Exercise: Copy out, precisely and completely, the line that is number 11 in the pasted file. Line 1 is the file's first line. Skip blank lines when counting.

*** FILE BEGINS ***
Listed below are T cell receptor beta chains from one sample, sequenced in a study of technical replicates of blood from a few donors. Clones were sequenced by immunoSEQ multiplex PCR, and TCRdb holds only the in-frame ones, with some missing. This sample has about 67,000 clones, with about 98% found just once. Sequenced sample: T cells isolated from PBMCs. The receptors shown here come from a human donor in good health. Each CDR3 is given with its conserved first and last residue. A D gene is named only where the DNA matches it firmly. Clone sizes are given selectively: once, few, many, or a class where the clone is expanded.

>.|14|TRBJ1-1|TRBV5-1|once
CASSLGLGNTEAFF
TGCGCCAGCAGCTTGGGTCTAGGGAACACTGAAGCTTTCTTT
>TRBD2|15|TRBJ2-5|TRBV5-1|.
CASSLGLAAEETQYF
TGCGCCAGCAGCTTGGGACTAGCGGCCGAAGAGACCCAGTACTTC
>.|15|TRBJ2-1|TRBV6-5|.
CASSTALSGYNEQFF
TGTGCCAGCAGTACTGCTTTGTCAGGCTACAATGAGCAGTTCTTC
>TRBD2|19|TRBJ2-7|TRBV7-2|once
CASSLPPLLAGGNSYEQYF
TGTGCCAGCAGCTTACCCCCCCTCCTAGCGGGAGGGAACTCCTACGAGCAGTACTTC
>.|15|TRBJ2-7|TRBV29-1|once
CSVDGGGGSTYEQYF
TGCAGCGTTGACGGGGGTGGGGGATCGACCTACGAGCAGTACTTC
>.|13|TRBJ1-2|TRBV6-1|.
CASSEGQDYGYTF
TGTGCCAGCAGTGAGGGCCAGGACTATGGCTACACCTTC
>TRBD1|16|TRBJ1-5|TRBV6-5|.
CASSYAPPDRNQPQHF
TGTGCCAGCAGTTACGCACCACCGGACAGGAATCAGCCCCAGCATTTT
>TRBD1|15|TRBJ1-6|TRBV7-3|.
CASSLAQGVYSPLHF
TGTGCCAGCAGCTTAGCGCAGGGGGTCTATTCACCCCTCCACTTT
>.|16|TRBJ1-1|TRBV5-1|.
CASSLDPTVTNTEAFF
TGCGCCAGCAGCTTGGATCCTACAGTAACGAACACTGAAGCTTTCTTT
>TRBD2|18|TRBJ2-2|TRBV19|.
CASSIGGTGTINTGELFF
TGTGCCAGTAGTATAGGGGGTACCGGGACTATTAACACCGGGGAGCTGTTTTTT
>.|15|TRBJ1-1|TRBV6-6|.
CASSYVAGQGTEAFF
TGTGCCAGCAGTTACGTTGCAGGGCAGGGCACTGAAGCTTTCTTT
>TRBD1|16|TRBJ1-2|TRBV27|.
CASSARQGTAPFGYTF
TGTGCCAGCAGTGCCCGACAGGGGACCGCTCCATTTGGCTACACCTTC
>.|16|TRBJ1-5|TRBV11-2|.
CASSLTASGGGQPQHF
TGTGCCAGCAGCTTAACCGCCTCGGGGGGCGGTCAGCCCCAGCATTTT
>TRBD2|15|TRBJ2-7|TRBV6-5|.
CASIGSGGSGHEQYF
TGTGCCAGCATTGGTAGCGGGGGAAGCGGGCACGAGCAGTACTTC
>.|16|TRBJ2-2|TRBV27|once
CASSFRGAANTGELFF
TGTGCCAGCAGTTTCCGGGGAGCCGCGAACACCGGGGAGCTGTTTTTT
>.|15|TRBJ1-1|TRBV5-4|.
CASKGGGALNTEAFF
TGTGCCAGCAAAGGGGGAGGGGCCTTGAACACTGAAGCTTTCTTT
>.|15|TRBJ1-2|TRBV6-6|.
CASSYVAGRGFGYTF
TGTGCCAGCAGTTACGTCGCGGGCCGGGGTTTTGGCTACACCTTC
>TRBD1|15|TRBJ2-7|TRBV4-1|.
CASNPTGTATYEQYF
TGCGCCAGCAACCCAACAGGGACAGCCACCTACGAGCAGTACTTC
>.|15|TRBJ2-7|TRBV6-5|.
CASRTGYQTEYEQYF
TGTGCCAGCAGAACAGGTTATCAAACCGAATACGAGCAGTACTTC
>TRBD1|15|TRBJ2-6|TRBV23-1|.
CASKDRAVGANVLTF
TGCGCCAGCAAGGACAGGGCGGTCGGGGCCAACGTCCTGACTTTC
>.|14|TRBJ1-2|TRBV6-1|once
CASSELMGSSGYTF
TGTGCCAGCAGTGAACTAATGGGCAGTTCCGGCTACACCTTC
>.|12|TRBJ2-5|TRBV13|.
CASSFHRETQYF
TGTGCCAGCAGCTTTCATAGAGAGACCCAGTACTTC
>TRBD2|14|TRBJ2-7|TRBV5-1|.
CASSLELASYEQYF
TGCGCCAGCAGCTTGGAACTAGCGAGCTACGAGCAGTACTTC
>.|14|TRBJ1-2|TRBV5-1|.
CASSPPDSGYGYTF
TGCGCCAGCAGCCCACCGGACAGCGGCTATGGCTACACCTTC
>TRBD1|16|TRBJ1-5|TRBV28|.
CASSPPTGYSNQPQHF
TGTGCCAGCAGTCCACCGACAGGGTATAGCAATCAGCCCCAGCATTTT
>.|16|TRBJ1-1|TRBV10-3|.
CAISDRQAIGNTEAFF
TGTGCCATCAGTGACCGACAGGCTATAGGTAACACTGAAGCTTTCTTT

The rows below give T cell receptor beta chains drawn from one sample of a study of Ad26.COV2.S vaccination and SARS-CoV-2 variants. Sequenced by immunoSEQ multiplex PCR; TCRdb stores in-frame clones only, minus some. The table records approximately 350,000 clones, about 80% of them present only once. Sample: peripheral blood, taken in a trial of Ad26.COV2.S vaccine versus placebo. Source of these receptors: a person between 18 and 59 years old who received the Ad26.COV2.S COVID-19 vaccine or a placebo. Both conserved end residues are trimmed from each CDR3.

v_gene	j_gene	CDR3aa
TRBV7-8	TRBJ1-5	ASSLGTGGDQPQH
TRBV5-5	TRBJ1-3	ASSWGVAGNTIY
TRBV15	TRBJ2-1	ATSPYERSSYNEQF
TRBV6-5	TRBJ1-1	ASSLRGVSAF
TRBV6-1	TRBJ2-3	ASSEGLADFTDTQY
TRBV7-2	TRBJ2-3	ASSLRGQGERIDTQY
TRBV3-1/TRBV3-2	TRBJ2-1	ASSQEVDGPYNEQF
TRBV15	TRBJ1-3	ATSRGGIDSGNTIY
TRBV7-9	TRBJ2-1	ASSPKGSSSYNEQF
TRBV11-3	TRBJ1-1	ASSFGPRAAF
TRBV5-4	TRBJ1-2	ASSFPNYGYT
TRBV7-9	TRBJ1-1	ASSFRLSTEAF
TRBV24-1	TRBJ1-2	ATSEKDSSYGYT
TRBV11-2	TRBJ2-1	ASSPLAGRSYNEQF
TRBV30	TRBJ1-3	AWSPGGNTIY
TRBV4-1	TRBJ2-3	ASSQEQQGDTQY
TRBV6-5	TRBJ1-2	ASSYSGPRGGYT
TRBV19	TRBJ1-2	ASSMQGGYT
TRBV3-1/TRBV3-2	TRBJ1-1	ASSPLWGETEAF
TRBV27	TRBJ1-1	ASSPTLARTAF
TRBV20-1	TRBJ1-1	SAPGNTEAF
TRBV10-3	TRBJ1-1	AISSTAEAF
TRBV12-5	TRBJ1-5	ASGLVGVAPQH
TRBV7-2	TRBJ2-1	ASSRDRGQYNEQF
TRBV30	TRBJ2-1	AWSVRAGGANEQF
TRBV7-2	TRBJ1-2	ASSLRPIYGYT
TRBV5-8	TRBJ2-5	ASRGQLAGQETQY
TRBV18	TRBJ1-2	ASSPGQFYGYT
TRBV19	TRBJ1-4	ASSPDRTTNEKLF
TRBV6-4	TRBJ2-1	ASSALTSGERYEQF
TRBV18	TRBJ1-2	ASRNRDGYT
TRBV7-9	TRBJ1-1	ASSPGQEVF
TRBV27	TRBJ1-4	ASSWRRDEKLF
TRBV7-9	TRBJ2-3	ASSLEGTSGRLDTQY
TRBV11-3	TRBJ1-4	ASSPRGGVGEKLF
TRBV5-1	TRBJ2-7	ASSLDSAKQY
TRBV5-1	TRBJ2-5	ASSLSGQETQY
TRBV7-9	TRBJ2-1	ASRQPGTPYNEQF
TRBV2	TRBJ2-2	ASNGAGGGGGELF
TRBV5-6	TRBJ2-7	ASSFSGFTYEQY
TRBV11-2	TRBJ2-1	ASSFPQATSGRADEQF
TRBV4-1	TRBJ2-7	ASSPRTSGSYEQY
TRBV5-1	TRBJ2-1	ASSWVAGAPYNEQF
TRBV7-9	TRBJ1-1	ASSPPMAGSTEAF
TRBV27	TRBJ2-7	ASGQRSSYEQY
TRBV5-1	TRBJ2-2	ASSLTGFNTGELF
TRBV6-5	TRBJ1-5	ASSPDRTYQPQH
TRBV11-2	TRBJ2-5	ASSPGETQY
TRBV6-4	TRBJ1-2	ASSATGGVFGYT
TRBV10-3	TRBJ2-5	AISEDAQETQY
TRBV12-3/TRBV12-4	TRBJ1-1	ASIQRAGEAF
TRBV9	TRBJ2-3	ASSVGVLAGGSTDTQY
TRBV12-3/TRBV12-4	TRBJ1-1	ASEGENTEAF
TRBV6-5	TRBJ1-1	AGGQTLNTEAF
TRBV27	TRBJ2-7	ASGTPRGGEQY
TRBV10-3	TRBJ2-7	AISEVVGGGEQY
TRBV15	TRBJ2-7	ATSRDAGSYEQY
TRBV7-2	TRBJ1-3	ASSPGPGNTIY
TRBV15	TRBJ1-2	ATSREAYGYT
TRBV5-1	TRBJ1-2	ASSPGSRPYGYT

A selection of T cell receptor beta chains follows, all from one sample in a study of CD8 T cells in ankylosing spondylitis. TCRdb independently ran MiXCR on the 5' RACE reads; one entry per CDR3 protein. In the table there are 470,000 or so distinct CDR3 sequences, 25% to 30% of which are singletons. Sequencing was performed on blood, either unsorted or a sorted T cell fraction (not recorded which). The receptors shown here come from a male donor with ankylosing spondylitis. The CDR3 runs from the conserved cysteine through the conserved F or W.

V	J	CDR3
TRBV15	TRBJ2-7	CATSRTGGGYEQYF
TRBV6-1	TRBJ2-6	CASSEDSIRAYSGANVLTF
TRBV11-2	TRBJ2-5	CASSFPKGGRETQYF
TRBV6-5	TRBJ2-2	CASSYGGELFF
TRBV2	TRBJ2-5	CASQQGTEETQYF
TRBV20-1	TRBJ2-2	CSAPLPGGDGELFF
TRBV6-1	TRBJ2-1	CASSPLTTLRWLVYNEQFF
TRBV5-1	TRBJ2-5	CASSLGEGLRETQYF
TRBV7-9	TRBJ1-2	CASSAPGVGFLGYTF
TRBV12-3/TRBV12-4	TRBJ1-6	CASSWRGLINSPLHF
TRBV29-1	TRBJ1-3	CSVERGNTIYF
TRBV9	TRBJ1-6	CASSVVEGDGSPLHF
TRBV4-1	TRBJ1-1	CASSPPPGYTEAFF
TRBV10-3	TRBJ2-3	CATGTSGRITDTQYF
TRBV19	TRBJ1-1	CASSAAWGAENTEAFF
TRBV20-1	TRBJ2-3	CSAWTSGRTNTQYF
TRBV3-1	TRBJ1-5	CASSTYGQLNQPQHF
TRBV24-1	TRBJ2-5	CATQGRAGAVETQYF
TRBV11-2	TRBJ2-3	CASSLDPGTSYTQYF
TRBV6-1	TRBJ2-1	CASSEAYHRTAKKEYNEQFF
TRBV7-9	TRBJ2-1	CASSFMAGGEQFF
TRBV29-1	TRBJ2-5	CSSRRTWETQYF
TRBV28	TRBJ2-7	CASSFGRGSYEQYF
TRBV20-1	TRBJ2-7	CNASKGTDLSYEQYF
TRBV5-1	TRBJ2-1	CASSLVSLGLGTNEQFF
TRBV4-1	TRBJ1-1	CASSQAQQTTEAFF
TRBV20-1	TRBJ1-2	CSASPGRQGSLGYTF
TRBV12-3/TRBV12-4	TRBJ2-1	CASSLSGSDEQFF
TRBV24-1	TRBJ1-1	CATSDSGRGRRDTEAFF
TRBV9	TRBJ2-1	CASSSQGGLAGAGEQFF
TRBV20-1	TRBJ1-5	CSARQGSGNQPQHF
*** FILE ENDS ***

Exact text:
>TRBD2|19|TRBJ2-7|TRBV7-2|once